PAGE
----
Where’s the Light?

Isaiah wrote “The people walking in darkness will see a great light.” Isaiah 9:2

There’s been a lot of darkness in the last week. I suppose it’s only natural that there should be a lot of dialogue about the solution to that darkness. In the days ahead I suspect we will hear more debate about what should be done. The thing is debate is not necessary. The church has the answer to the world’s problem with darkness. The answer is light. The light is Jesus.

The light is not gun control.

The light is not mental health reform.

The light is not our government.

The light is Jesus. He alone can be our anchor in the dark and stormy seas.

 

Let’s Pray: Dear Lord Jesus, we are in desperate need of the light of the world! Yet all the world around us is groping for other answers. Lord draw the hearts of men and women to your light. Remove the scales of worldliness from their eyes so that they may see you are the only answer. PLease Lord have mercy and send revival upon the nations one more time! In Jesus name A-men.

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13 thoughts on “Where’s the Light?

  1. I’m sure we all say a hearty ‘Amen!’ to that prayer.

    When will the government realise that the Light of the world is the answer to their problems. They closed the Light, forbidding it in schools and public buildings. They need to open up to the Light and lift it high.

    • I think scripture gives us the answer. Even those of us who live within the boundaries of free nations must realize that our governments are not going to draw our countrymen closer to God. That has always been and is still the work of the church! Whether we are empowered or hindered in the accomplishment it is ours to accomplish. The government will not help us more as we see the Day of the Lord approaching.

  2. By your logic you seem to think that a greater presence of christian values would result in a lessening of violence. I’ve just written a term paper for a comparative world religions course, in which I relate the perpetual violence in the middle east, conducted on the part of christian nations against Muslims, to the renewed protestant love of a literal/fundamentalist reading of the bible. It seems to me, the more we rely on text to guide our lives, the more violent our society as a whole becomes. People should use reason to determine right and wrong and not some vague description of a man in the sky (that really seems to more a state of consciousness (like nirvana) than an actual being) nor MYTHICAL stories like Noah’s ark and Adam and Eve. You’re right in that there is not one solution to this whole mess, and I think part of the reason individuals are falling apart and making heinous decisions is because of the categorical divisiveness our nation seems to be plagued with at present. Plato saw that, that which is true of a body, is also true of that body’s constituents. So if our government is falling apart, we should only anticipate more and more individuals following behind.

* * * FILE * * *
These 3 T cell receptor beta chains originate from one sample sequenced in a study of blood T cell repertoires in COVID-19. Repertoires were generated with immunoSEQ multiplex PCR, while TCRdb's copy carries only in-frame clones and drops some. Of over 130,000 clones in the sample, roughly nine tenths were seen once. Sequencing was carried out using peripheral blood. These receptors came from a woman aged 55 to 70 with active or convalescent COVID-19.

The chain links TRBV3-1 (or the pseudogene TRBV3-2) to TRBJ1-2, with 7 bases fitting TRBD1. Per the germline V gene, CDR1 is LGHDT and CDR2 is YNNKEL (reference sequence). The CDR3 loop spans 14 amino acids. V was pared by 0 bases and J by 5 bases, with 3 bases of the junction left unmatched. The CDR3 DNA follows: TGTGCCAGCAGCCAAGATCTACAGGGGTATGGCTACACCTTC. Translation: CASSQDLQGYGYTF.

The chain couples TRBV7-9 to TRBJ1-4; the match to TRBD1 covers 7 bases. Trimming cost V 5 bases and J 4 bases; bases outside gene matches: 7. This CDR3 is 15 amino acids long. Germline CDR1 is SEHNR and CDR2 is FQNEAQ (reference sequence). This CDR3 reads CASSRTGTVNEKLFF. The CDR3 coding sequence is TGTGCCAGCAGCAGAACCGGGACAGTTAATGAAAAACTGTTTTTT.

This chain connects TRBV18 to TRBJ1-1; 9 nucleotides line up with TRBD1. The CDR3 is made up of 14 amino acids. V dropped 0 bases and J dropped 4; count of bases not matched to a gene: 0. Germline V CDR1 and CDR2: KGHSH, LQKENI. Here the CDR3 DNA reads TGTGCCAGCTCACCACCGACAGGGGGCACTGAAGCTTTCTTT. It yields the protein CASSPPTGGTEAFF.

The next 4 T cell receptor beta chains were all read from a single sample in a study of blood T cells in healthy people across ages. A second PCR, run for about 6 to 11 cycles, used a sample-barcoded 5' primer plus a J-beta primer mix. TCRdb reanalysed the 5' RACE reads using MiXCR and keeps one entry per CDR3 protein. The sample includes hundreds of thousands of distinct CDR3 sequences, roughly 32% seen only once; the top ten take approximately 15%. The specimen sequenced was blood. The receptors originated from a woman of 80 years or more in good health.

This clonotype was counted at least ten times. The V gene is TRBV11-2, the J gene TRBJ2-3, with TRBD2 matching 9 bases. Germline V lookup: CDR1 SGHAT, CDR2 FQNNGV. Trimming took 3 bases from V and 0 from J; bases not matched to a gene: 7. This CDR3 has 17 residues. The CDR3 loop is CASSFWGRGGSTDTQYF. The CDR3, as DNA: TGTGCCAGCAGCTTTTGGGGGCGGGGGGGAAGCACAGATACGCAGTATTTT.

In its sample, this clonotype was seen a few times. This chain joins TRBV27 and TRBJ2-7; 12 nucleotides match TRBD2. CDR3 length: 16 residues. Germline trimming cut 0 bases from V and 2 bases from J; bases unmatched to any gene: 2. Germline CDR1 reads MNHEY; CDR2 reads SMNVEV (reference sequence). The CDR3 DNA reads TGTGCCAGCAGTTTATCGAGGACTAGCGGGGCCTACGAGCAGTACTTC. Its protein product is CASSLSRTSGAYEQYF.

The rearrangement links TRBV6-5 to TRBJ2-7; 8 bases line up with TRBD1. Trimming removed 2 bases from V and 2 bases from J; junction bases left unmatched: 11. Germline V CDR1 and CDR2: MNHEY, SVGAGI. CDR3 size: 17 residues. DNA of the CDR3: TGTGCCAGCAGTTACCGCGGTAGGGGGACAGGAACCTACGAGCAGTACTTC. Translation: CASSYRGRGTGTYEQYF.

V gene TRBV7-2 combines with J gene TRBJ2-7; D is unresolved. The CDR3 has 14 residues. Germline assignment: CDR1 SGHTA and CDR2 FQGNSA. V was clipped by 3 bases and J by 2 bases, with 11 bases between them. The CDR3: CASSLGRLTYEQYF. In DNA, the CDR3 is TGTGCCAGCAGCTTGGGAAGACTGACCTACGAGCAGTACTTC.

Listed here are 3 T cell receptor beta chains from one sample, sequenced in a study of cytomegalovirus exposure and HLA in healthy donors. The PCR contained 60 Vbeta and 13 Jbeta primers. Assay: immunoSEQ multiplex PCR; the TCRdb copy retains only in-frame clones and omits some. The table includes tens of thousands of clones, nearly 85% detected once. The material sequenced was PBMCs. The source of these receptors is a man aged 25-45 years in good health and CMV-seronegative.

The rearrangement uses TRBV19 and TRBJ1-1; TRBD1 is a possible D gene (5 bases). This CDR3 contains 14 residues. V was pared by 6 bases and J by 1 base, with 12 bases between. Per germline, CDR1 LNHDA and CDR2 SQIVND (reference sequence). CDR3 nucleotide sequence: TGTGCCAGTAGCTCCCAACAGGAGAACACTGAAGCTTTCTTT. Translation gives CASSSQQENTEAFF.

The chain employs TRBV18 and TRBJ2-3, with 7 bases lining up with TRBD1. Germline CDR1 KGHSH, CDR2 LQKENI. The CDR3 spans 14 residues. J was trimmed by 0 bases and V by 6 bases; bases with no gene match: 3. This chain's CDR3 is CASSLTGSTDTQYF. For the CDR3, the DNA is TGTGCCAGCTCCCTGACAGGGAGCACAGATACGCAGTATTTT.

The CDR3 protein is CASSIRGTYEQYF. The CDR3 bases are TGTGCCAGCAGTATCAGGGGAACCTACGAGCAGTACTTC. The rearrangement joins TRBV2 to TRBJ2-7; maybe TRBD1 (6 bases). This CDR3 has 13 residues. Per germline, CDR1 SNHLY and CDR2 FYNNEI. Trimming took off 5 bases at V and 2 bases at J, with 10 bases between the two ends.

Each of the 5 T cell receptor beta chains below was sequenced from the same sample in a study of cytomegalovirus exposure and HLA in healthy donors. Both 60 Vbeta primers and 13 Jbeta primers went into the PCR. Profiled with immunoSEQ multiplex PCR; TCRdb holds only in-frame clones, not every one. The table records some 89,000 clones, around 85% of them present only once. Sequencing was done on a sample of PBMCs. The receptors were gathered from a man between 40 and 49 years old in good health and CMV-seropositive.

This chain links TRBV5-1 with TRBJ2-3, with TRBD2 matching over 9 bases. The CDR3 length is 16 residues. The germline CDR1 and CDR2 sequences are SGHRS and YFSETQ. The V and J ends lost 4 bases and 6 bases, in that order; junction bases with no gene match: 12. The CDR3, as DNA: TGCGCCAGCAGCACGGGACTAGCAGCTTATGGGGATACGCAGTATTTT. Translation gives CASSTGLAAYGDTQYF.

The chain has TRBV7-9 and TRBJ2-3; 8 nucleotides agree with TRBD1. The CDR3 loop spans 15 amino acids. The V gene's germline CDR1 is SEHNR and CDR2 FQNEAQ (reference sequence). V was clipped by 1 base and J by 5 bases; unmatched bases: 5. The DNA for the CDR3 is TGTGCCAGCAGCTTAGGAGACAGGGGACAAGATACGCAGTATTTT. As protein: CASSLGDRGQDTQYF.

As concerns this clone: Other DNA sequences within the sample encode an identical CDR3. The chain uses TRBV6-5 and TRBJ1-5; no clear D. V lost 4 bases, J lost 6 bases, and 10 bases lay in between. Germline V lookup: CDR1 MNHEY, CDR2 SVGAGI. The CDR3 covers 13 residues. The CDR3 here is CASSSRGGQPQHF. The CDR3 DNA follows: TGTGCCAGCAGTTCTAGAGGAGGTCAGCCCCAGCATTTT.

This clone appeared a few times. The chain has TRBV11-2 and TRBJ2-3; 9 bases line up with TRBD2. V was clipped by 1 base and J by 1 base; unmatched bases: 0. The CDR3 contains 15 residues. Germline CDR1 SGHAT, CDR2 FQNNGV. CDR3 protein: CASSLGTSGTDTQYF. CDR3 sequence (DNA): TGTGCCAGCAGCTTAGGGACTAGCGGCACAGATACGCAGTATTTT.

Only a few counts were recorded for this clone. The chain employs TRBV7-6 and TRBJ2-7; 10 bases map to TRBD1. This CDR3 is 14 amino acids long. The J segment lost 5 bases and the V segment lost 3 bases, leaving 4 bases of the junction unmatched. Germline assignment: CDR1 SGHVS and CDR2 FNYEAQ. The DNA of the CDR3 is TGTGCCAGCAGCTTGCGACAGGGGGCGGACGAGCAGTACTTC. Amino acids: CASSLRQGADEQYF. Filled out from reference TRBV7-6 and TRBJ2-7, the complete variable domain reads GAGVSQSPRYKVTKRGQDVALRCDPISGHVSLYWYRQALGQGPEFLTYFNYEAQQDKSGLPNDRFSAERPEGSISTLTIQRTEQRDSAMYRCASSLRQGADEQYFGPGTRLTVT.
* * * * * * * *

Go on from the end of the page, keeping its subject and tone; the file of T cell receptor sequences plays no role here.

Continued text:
• Interesting thoughts Tyler. It’s nice to hear from you. I think we can both agree that not all that has been done in the name of Christianity over the years has been Christian.
      You said, “By your logic you seem to think that a greater presence of christian values would result in a lessening of violence.” and “It seems to me, the more we rely on text to guide our lives, the more violent our society as a whole becomes.”
      Now while I do think that the values of Christianity bless a society, the light I was referring to in the post was not the ten commandments or the law of Moses. I was referring to Christ himself. Our salvation individually and as a society lies not in legislation of any kind but in a relationship with the Savior who is no vague description of a Man in the sky or a made up story. He is the Revelation of God to man. He lived. He died for our sins. He rose from the grave. HE ascended to the right hand of God the Father where He is currently praying for you and for me. He is coming again to judge the living and the dead. It is not knowing ABOUT all that that will change the world. Our culture can only be saved by knowing Him personally and corporately. Thank you for commenting!

      • Thanks for the reply! I wasn’t actually referring to the Ten Commandments either, rather out reliance on the physical text of the bible, rather than viewing it in the way the Hebrew Scriptures were meant to viewed, or rather, heard. When man places a tool between himself and nature, he removes himself from the accessibility of the divine, placing a wall there instead. A tool is simply something that man creates to utilize in a way that distances him from the natural. When the Hebrews were forced to write their scriptures down, the utilization that commenced stripped the oral tradition of its transcendent living quality. When holy preachings of any kind become subject to the downfall of text, the stagnation of the words mean that they can no longer be expressed with meaning and so they become devoid of value. I believe that these myths were really an attempt to explain the events in the phenomenal world that seemed miraculous. So the texts really had minimal value in and of themselves in the grand scheme of things because the information they provided was actually false. I do see some value in religious scriptures though, primarily in those of a certain metaphysical quality that was influenced by the Greeks and vedics of the axial period, like the Christian new testament’s description of god as the highest good. Also their ethics have been quite helpful in the development of relatively peaceful communities. But now that we realizes that ethics are not necessarily connected to deity, we can begin to instruct ethics on the basis of reason.

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